Part 3: Strategies of Control

I’ve spoken at a high level about the functional drivers that caused life, minds, humans, and civilization to arise, and I have implied that where there is a will, there is a way, which suggests a certain inevitability of this progression. But that isn’t really true. Function does drive form, but actually, where there is a will and a way, there is a way. Functions require both a physical and logical strategy to arise. Since we already exist, we know we are both physically and logically possible, so all we have to do is figure out the mechanisms. For most evolved functions, the logical requirements of the function can be readily worked out, and the physical mechanism that supports it can then be studied in detail to give us a fairly complete picture. However, because the functions of the mind are so indirectly connected to physical behavior, we haven’t really been able to work out the logical requirements to much detail, and we can only speak very approximately about what the brain is doing. In this part of the book, I am going to try to unravel the logical strategies the mind uses to achieve the functions we observe. Our current physical knowledge of the brain its chemistry provides only rough hints, so I am going to approach this almost entirely with arguments from functionality we observe and evolutionary needs.

The most celebrated and significant capacity of the mind is neuroplasticity, the ability neural connections to self-organize to develop competence at tasks in response to training with feedback. We do know from physical studies that however plastic any given area of the brain could be, many areas perform the same kinds of work in all people. Most notably, the sensory cortex is prewired to receive neurons from sense organs to specific regions, most notably for sight, hearing, smell, taste, and touch. Touch maps each part of the body to corresponding areas of the primary somatosensory cortex1 The retina maps to corresponding areas of the visual cortex. The right hemisphere controls sight and touch for the left side of the body and vice versa. We don’t really know how neuroplasticity works, but we do from many studies of injuries that many functions localize in small areas or sets of areas and that other parts of the brain can develop these functions if the original areas are damaged. The areas of the brain that receive and send signals to the body tend to be the same areas where specialized control of those areas develops. Adjacent to primary sensory areas are secondary or higher-order sensory areas that integrate the information further. The rest of the cerebral cortex is sometimes called the association cortex to highlight its role in drawing more abstract associations, including memory and thought.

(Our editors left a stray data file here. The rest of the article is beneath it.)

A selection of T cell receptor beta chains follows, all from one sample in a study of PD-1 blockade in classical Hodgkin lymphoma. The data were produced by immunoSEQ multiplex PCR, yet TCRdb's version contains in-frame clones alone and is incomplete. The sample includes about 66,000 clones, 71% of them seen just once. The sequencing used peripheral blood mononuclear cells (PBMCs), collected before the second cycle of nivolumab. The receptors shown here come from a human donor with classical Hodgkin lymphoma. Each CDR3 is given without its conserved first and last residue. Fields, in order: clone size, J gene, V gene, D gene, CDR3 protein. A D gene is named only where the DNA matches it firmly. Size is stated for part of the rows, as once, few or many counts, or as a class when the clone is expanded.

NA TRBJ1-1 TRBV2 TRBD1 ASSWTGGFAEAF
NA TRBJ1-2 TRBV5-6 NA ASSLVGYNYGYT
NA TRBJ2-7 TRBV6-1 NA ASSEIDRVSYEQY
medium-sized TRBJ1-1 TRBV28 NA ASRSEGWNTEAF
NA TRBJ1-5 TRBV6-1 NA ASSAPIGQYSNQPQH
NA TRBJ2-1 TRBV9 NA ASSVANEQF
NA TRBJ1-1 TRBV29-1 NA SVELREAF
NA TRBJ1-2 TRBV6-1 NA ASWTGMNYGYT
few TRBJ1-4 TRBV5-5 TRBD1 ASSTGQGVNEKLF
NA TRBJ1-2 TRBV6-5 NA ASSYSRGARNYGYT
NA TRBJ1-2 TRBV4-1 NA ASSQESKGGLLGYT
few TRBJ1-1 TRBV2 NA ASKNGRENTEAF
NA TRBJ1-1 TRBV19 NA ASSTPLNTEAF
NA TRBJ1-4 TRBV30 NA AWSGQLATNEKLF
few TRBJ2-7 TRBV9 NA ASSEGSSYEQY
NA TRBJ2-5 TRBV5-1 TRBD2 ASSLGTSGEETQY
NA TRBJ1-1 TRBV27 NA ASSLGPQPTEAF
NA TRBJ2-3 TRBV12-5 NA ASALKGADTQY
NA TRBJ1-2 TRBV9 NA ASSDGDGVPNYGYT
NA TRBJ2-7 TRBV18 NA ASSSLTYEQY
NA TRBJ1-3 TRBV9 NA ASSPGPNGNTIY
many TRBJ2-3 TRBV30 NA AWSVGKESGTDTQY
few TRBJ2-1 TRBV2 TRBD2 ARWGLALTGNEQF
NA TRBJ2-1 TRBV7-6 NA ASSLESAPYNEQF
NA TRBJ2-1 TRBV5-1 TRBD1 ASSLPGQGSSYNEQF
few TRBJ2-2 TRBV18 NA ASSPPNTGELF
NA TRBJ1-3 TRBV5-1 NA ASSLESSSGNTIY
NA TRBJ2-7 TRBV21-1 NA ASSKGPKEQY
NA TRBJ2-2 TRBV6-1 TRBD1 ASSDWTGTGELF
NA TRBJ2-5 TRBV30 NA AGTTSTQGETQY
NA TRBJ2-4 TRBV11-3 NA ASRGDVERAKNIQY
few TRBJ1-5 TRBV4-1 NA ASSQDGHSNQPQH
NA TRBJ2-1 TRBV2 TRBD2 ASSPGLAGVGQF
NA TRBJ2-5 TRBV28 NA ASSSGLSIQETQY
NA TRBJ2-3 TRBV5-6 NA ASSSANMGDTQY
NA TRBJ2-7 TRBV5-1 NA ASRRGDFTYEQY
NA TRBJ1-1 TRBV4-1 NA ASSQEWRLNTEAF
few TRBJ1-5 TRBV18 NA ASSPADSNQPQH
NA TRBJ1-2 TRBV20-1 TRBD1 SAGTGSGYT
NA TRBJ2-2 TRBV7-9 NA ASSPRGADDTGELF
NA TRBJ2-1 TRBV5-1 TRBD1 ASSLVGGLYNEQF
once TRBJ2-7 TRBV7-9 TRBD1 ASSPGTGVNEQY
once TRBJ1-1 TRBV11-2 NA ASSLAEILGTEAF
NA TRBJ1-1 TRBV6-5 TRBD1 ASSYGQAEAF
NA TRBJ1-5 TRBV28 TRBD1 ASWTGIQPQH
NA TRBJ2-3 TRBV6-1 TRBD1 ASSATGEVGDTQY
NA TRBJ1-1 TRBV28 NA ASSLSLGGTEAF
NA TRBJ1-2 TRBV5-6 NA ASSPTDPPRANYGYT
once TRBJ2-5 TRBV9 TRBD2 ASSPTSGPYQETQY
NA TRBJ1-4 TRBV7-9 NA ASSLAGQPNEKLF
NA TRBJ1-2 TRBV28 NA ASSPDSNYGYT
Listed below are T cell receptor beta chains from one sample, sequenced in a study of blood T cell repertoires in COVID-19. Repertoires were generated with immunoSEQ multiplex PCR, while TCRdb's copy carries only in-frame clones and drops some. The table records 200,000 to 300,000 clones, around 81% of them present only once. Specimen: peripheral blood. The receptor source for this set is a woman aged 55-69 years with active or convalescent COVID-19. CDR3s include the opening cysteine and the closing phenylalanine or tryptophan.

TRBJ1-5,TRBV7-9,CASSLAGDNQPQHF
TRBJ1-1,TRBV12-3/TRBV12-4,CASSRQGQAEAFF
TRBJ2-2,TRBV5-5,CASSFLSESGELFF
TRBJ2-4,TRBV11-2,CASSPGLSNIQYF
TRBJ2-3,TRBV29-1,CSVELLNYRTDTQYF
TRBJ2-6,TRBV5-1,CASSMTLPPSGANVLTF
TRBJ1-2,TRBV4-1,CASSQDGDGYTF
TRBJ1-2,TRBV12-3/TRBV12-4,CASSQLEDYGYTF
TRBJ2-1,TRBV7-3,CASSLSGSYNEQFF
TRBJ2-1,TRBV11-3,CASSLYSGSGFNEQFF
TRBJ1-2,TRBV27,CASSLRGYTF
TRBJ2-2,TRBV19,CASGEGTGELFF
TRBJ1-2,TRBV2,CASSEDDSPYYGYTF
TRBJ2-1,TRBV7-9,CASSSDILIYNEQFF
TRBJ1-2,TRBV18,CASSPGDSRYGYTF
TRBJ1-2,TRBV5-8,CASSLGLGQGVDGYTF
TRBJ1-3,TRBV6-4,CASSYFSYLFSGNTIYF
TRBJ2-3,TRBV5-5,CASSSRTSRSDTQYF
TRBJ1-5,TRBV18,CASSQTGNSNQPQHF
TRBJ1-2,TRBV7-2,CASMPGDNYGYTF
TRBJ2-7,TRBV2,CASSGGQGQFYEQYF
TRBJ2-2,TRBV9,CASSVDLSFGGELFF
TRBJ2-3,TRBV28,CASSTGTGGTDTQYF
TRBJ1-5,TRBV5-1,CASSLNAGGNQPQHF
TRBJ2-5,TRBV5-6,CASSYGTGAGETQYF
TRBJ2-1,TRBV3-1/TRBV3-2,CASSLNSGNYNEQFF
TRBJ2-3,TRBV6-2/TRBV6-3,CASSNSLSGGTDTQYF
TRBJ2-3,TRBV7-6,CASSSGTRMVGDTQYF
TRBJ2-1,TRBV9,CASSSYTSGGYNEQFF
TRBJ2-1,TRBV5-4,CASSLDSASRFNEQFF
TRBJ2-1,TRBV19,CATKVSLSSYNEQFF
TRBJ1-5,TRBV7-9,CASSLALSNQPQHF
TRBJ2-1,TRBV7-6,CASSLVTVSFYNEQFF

While we don’t know much about the physical mechanics of neuroplasticity, to a rough approximation we believe they detect and reinforce patterns, allowing them to create and process information in a general way that takes patterns into account at any level in proportion to their relevance. I have said from the beginning that the intuitive mind uses this basic approach. I am also saying that everything from sensory perception to high-level deduction is based principally on this strategy. On the plus side, we can use this idea to explain how all the functions of the mind arise: they develop a deeply intricate network of checks and balances that tends to produce useful results. But on the minus side, this perspective blocks us from being able to develop a more granular perspective on what is happening. Sure, the functionality near the input and output nerves specializes for the relevant senses, but everything else quickly develops into a gray mass of overlapping functionality. The truth is, to a large degree, all of brain functionality is a gray area and I won’t be able to explain it because it varies in everybody for innumerable reasons tied to our specific experiences. In other words, the wiring diagrams for the neurons of any two people will be wildly different and you could study them till the end of time and not be able to correlate them to each other. But there are macropatterns, which are strategies of control that have operated from a high level to create both natural and cultural techniques now used by all people. Because these macrostrategies all have microdifferences, we have to expect to find limits to how granular we can get, but we do need to know these broad strategies. We need to know because they are what make us tick.

Before I get into the strategies of control used by minds, let’s dial back to the concept of control itself. Unlike rocks, which are subject to the vagaries of the elements, living things maintain their integrity to persist indefinitely by exercising control. They don’t persist by retaining the same atoms indefinitely. The ship of Theseus is a thought experiment that asks whether a ship in which every piece has been replaced is still the same ship. Physically, it is not the same, but it has maintained its integrity functionally. A functional entity exists based on our expectations of it. It is fair to label any collection of matter, whether living or dead, as a persistent entity if it only undergoes small, incremental changes. Maintenance results in physical changes while upgrades and downgrades also produce functional changes. The maintenance of metabolism replaces about 98% of the atoms in the human body every year, and nearly everything every five years.23 Nearly all of this maintenance has no functional effect, however, over their lifespan organisms mature and then decline with appropriate functional transitions. Minds, and especially human minds, can learn continuously, effectively producing nonstop functional upgrades. We also forget a lot, resulting in functional downgrades.